One of the new kinematic terminology made popular and reintroduced into athletic preparation recently thanks mainly to the work of Frans Bosch is ‘swing leg retraction. So, what is it and how is it relevant for fast bowlers?

 

Swing leg retraction can be seen as a feed-forward motion where the swing-leg is retracted at constant angular velocity throughout the second half of the swing phase during sprinting or any high velocity locomotive motion like fast bowling. The stiffness on back foot contact has a direct impact on the effectiveness of this motion. Crossed extensor reflex due to the stiffness of the contralateral leg sets up a sequence concluding with swing leg retraction and foot plant form above. Foot plant above guarantees a stable pelvis and a fulcrum at the hip joint as opposed to at the knee joint. This is why I place a premium on training the stiffness on back foot contact and the isometric and eccentric strength on front foot contact.

 

 

The idea is that the footstrike should not “slide into” contact with the ground but rather should be directed from above with the line of expected Ground Reaction Forces (GRFs) we are hoping to create.

 

 

The most important direction for a fast bowler isn’t the vertical but rather the anterior/posterior direction. Here is a direct quote from a recent study.

 

“Force imparted by the stride leg against the direction of the throw appears to contribute strongly to achieve maximum throwing velocity”

 

Stride Leg Ground Reaction Forces Predict Throwing Velocity in Adult Recreational Baseball Pitchers (McNally, Borstad, Onate, Chaudhari; JSCR Oct 2015)

 

The fact that the stride leg is applying force AGAINST the direction of the delivery means that this force is being applied in a posterior direction. The back leg keeps the momentum going towards the batter in an anterior direction but the bowler must “slam on the brakes” and stop the momentum by applying force backwards with the front leg- negative acceleration. Think of the car analogy and the passengers in the back seat. A sudden emergency stop will send the passengers hurtling forward! The passengers are your upper body, whilst the car is the lower half of the bowling action.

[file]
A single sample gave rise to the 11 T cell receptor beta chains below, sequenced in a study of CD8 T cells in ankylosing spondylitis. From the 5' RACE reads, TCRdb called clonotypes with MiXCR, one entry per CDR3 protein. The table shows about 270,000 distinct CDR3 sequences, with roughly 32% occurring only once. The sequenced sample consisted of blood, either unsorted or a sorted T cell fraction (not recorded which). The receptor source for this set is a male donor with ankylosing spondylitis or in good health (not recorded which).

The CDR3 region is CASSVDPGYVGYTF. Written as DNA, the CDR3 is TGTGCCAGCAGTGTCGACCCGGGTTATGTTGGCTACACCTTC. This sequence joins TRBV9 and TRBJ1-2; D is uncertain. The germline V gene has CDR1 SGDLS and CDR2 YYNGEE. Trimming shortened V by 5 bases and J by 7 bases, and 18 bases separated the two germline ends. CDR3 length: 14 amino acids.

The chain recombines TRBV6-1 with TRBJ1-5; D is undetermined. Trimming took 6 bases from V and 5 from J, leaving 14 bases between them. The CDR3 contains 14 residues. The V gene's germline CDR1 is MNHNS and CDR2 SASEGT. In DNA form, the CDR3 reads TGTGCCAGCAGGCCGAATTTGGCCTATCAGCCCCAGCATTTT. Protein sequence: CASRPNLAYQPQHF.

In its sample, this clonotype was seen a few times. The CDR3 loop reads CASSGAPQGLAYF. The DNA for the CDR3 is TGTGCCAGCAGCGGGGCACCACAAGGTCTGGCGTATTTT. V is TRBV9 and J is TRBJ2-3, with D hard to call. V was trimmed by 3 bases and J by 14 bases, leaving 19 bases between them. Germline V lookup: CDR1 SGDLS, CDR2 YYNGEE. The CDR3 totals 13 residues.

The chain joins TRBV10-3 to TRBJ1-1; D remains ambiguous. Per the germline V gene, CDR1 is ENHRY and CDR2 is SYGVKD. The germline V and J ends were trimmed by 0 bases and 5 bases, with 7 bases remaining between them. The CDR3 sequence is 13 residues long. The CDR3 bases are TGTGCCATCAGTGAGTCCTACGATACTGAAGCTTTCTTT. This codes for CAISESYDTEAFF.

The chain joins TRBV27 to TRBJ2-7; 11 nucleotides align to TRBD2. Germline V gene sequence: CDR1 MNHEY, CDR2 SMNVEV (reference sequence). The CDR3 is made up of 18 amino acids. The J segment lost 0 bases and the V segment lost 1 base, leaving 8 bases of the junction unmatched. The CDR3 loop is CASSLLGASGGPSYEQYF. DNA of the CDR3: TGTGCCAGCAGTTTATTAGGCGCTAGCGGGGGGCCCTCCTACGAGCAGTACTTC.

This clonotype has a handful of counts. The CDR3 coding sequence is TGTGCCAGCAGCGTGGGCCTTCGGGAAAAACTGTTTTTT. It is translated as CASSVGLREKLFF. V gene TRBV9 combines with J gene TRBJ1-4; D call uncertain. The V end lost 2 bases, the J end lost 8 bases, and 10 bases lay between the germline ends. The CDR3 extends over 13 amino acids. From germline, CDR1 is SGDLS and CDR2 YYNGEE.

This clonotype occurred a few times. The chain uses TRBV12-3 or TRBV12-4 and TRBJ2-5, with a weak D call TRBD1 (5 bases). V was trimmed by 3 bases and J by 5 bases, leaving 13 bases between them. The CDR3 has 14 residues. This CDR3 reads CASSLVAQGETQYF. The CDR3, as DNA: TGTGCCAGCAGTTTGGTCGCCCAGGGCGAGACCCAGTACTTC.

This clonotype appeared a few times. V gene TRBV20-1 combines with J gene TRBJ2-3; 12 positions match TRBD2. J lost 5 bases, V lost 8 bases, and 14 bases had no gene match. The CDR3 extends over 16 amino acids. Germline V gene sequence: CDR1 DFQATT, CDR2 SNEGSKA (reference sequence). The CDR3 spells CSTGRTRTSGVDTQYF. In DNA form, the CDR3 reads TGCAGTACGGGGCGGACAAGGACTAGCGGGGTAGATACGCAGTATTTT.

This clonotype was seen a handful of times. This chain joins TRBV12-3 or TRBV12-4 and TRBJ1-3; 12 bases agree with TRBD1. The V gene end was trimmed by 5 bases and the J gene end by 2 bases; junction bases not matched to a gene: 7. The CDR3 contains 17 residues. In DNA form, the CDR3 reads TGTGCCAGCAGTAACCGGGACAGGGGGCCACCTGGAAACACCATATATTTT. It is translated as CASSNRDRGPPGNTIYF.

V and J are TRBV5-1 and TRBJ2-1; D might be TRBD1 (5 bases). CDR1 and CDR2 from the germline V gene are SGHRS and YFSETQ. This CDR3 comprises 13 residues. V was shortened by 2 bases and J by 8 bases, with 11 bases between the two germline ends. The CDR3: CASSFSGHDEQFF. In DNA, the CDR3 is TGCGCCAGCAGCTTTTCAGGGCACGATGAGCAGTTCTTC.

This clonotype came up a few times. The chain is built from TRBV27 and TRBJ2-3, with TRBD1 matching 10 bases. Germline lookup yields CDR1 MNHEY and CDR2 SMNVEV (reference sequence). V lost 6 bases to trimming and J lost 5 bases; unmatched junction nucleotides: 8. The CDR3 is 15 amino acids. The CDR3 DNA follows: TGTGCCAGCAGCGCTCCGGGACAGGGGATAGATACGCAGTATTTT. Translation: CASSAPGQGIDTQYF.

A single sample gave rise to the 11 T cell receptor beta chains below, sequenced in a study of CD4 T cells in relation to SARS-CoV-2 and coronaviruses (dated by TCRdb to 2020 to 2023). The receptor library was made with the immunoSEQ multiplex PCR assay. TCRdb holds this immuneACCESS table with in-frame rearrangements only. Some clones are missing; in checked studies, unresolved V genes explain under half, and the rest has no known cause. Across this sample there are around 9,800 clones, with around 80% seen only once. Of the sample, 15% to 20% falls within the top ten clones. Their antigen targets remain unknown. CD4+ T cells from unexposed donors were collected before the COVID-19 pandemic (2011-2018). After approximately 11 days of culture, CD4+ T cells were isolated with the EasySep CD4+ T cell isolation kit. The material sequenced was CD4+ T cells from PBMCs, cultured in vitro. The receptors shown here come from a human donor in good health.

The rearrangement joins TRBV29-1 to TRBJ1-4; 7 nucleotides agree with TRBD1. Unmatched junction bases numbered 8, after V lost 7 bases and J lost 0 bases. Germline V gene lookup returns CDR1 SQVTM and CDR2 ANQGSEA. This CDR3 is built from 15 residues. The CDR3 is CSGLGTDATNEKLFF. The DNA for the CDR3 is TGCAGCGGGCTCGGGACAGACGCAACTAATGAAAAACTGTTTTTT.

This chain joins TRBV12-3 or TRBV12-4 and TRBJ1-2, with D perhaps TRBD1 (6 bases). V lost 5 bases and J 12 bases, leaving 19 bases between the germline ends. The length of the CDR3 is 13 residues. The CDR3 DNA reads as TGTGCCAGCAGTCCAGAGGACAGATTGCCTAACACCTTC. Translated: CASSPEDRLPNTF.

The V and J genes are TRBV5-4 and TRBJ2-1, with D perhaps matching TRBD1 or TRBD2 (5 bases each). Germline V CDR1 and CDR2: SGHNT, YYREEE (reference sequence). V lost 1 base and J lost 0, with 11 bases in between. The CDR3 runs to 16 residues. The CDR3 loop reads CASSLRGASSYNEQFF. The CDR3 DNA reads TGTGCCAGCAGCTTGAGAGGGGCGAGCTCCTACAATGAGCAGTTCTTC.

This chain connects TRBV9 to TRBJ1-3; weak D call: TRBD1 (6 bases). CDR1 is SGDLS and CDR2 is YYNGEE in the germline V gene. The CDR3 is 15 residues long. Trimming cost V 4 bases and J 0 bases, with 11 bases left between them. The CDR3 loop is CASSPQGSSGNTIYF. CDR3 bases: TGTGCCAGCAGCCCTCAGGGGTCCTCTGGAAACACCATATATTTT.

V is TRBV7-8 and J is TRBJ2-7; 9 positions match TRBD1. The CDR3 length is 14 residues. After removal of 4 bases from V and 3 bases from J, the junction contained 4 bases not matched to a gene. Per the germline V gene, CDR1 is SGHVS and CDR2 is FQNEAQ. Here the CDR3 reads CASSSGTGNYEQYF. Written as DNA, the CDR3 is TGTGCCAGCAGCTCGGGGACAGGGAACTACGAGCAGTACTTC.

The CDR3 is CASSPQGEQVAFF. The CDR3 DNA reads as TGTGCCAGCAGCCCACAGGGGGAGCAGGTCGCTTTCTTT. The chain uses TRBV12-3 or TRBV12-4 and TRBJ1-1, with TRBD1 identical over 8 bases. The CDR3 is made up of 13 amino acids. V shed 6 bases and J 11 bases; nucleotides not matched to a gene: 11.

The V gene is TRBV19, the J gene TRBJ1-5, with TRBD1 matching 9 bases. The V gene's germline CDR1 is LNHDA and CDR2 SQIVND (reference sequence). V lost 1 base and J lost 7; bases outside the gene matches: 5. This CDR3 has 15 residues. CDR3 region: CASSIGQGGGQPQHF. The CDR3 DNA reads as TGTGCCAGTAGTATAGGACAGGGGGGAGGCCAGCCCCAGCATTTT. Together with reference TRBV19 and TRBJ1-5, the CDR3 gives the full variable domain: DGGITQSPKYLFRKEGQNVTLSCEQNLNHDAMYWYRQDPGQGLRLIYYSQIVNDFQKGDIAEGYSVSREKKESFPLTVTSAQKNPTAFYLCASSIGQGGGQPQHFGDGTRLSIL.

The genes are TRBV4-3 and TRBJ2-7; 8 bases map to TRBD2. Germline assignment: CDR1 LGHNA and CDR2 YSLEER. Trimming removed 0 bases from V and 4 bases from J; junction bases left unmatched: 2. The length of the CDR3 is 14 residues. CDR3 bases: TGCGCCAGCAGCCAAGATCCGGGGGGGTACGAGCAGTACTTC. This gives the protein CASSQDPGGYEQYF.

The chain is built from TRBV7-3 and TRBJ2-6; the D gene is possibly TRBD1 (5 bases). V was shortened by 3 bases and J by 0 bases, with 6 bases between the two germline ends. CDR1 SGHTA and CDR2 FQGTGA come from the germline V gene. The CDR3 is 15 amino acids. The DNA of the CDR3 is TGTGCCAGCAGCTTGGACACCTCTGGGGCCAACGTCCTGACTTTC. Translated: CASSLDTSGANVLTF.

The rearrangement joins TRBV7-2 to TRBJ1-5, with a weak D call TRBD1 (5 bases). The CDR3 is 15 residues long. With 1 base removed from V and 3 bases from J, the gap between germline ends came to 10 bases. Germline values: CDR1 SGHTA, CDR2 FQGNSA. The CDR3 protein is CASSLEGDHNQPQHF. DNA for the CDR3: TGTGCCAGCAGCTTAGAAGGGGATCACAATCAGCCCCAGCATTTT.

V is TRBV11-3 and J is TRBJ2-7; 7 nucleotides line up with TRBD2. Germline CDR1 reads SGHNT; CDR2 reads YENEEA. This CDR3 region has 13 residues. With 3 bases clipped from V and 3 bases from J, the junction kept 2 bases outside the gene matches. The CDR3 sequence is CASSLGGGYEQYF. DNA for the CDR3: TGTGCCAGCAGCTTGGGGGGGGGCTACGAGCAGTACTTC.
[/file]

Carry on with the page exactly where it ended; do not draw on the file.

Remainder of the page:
Just to reiterate the importance of the BFC and how it sets up the subsequent key attractor of braced front leg. This is an extract from my bowling matrix

 

‘The greater the vertical displacement of the hips without losing horizontal momentum the greater the gravitational momentum into the delivery. However this increases the dynamic complexity of the sequence. Neutral pelvis setting up the correct position on FFC to optimise the GRF [ground reaction forces] Pelvis remains neutral while trunk slightly rotates towards bowling arm to produce torque . STIFF Back foot LANDING [see above consequences-crossed extensor reflexes]-Accelerate back foot to front foot .If you land and unable to be in control of the PRE-TURN due to the fact you either ‘Sink’ laterally or have heel contact [meaning you’re on the back foot too long] the whole sequence is out of time. The upper body continues whilst the back leg has yet to pivot and allow the hip to square up. Correct timing of the pre-turn- allows the extension of front leg towards target and subsequent hip shoulder separation’

 

While back leg after BFC [back foot contact] doesn’t necessarily or directly correlate with increased ball velocity, lead leg posterior force does. To achieve the correct sequence leading into FFC does however depend on BFC effectiveness.

 

 

This “clawback” mechanism can also be seen on world class sprinters. Notice how they make contact with the ground when producing maximum force

 

 

Now the question is: How do you train this mechanism not only mechanically, but using training modalities in the weight room and track to ensure it transfers properly to fast bowling and develops strength/power over the range of motion expressed in the delivery

 

 

‘Swing-leg retraction can improve the stability of spring-mass running. With retraction, the spring-mass model is stable across the full range of biological running speeds and can overcome larger disturbances in the angle of attack and leg stiffness. In the stabilization of running humans and animals, we believe both stance-leg dynamics and swing-leg rotational movements are important control features’

 

–      André Seyfarth, Hartmut Geyer, Hugh Herr

 

Hope you enjoyed this

 

Steff

 

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